The Death of Macho B
Just about a year ago, one of the most photographed and chronicled wild big cats in the United States - a jaguar that roamed the Southwest - stepped into a metal trap a few miles north of the Mexican border in Arizona.
Macho B, as the jaguar was called, was snared, tranquilized, fixed with a radio collar and released. Twelve days later, when he was not moving and it was obvious something was wrong, he was captured again, examined and put to the death. He was somewhere between 16 and 20 years old.
The death of one old jaguar affected a lot of people in surprising ways.
Macho B was eulogized like a celebrity, and I guess he was one. People regularly report seeing jaguars in the Southwest - it happens every few years in New Mexico, although most of those reports are not confirmed - but Macho B had been spotted frequently and photographed as well. He was often called the last known jaguar living in the wild in the United States.
Jaguars are the largest cats in the Western Hemisphere, and there is something alluring about the prospect of having a 6-foot-long, 200-pound predator with jaws that can kill a deer in one snap walking unseen in the world in which we live.
I read everything I could about Macho B after he died and felt sad
in a way that seemed out of proportion with the event, up until I realized
But in the wake of the big cat's death, it seems that Macho B's legacy might be more positive than that.
Just last month, the U.S. Fish and Wildlife Service was ordered by a
federal court to develop a recovery plan for wild jaguars in the United
And just two weeks ago, the federal agency tasked with investigating complaints of government wrongdoing issued a stinging report about Macho B's trapping, collaring and ultimate death at the hands of Arizona game managers.
The Office of the Inspector General, urged on by two members of Congress, reviewed hundreds of e-mails and documents, along with 38 interviews conducted by U.S. Fish and Wildlife agents in a separate criminal investigation into the circumstances surrounding Macho B's death.
Its conclusion came in a redacted report that was light on details but clear in its conclusion: The capture of Macho B by the Arizona Game and Fish Department was intentional. There was evidence linking a subcontractor and possibly an employee to "criminal wrongdoing in the capture of Macho B."
Arizona Game and Fish disputes the Inspector General's conclusion and maintains no one associated with the department was directed to capture the jaguar.
The public story of the cat's death a year ago had been one of an
unavoidable tragedy: unintentionally snared in a trap set by government
The Inspector General's report outlines a tragedy of a different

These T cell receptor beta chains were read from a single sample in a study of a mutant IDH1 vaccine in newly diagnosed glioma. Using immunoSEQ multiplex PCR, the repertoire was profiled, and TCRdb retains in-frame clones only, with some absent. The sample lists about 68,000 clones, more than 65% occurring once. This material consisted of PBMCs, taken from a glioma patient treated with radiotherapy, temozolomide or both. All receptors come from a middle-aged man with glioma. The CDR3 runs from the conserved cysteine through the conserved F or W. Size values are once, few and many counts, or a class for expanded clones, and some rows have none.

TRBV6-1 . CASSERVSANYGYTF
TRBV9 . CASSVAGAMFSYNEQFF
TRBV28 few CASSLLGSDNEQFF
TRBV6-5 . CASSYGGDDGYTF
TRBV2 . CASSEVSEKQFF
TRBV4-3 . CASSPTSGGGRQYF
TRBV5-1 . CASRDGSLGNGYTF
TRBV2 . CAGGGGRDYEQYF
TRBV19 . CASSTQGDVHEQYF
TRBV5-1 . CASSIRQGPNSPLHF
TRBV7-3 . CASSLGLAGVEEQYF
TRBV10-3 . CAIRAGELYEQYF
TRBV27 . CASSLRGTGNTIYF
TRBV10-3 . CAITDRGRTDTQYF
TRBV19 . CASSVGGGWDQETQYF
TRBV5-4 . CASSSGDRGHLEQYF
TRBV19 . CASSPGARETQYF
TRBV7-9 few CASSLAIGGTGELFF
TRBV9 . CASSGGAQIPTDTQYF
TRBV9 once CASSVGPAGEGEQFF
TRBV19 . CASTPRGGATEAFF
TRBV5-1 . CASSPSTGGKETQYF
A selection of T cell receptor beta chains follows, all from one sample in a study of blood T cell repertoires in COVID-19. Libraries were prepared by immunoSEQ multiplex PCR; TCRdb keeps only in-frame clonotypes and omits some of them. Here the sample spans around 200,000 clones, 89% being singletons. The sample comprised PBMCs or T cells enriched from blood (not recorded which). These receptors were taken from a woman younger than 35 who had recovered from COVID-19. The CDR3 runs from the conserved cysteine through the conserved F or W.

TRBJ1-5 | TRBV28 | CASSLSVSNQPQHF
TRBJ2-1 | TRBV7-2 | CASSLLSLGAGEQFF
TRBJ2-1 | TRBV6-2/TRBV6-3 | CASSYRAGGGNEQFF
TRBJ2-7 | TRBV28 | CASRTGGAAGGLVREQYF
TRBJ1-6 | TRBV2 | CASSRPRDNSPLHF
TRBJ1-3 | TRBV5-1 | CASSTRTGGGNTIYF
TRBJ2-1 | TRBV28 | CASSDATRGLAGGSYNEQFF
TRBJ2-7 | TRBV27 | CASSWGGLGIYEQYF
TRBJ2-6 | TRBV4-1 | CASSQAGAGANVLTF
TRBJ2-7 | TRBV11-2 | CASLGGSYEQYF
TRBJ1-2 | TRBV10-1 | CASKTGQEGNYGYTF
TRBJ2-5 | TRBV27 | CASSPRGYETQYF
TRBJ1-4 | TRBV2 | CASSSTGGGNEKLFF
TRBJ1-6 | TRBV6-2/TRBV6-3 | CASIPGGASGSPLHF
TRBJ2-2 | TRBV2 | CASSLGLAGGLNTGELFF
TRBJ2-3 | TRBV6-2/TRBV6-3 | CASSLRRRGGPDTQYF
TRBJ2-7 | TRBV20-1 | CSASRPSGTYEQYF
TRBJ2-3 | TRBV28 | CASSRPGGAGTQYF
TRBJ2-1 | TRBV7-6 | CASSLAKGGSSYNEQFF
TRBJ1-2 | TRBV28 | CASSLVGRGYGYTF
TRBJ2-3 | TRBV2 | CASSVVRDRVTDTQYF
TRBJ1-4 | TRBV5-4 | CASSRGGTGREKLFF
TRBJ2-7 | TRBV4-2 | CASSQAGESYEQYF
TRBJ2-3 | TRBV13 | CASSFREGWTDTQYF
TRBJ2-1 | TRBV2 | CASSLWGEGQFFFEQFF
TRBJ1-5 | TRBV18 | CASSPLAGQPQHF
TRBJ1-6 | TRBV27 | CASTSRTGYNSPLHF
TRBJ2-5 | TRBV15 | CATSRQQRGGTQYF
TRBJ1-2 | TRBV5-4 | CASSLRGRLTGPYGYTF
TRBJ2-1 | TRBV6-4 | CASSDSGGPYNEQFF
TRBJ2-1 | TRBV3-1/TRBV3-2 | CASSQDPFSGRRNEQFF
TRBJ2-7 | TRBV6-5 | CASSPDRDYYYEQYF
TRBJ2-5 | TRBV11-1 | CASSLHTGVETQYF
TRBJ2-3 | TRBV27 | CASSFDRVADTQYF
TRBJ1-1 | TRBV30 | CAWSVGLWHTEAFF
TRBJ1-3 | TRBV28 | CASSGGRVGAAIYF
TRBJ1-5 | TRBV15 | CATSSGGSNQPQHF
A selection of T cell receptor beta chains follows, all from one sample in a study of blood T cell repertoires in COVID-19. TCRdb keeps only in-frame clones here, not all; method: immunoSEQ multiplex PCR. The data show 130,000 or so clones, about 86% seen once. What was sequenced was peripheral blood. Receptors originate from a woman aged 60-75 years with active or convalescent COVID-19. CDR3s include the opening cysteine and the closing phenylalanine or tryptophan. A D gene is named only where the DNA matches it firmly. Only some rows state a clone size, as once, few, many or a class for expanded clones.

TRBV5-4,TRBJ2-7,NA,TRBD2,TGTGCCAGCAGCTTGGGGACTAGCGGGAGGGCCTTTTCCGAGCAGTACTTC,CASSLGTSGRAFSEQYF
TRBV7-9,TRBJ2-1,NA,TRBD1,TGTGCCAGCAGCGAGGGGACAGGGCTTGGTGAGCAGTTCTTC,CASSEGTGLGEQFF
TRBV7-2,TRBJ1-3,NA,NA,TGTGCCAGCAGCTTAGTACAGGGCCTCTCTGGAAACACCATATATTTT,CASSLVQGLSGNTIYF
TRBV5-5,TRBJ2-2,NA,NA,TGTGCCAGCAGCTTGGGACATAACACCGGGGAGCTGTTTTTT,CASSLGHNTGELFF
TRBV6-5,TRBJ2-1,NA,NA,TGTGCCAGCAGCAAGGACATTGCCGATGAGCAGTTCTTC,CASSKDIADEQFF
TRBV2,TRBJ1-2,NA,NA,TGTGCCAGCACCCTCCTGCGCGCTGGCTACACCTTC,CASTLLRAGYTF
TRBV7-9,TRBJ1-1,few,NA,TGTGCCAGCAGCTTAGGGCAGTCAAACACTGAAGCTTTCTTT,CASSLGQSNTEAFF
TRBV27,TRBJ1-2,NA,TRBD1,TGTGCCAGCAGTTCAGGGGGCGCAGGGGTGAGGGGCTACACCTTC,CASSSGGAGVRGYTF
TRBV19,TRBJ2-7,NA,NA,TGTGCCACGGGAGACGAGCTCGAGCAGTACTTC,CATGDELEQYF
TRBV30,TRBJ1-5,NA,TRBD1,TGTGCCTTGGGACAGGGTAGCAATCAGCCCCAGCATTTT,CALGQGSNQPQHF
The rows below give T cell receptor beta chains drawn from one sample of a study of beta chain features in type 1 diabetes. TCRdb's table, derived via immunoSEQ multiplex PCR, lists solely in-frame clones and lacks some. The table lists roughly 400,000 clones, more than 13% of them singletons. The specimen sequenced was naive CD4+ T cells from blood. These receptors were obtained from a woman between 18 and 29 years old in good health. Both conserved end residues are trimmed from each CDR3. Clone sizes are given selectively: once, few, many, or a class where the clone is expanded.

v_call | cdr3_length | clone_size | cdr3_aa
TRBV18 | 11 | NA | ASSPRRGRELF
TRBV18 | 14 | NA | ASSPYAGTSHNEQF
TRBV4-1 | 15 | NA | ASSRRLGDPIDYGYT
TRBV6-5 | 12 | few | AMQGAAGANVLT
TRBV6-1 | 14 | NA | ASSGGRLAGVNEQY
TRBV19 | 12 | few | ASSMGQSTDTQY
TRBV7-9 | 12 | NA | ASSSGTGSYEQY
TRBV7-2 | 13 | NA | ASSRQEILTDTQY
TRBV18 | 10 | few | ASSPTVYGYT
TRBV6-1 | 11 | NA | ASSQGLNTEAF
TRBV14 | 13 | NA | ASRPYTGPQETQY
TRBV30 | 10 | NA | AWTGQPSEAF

sort. It concludes that the team trapping in the Coronado National Forest
According to the report, three federal agents were assigned to the
criminal case and it is currently being reviewed by an assistant U.S.
Once he was trapped, there is also the question of whether Macho B needed to die. He was caught in the foot trap on Feb. 18 and remained there overnight until he was shot with a tranquilizer dart, affixed with a radio collar and released. In the trapping, the report said, he had broken off a canine tooth down to the root.
He was captured again, taken to the Phoenix Zoo and examined.
Veterinarians there attributed the cat's decline to kidney failure and the
What's the difference if a jaguar that roamed around southern Arizona and New Mexico and northern Mexico dies a few years before his time? Does it even matter if he's truly the last one here?
It's more than a sentimental concern. Jaguars used to walk all over New Mexico and up into Colorado. There's evidence they were in northern New Mexico as recently as the 1930s. A confirmed sighting in southern New Mexico came as recently as four years ago.
Like the stealthy mountain lions that walk all around us, it is likely jaguars have watched humans much more often than humans have spied them.
Michael Robinson, who lives in the Gila Mountains and is a
conservation advocate for the Center for Biological Diversity, has led the
"To think that the animal was finally reduced to Macho B here and then he's gone is frankly tragic," Robinson says. "Having the full suite of species, including jaguars, is a sign to our society that we have left some places intact."
It's not too far of a stretch to compare the wolf's situation to
that of the jaguar. The difference between the wolf and the jaguar is that
And then? Let's leave them alone. That's a lesson we should have
learned from Macho B.
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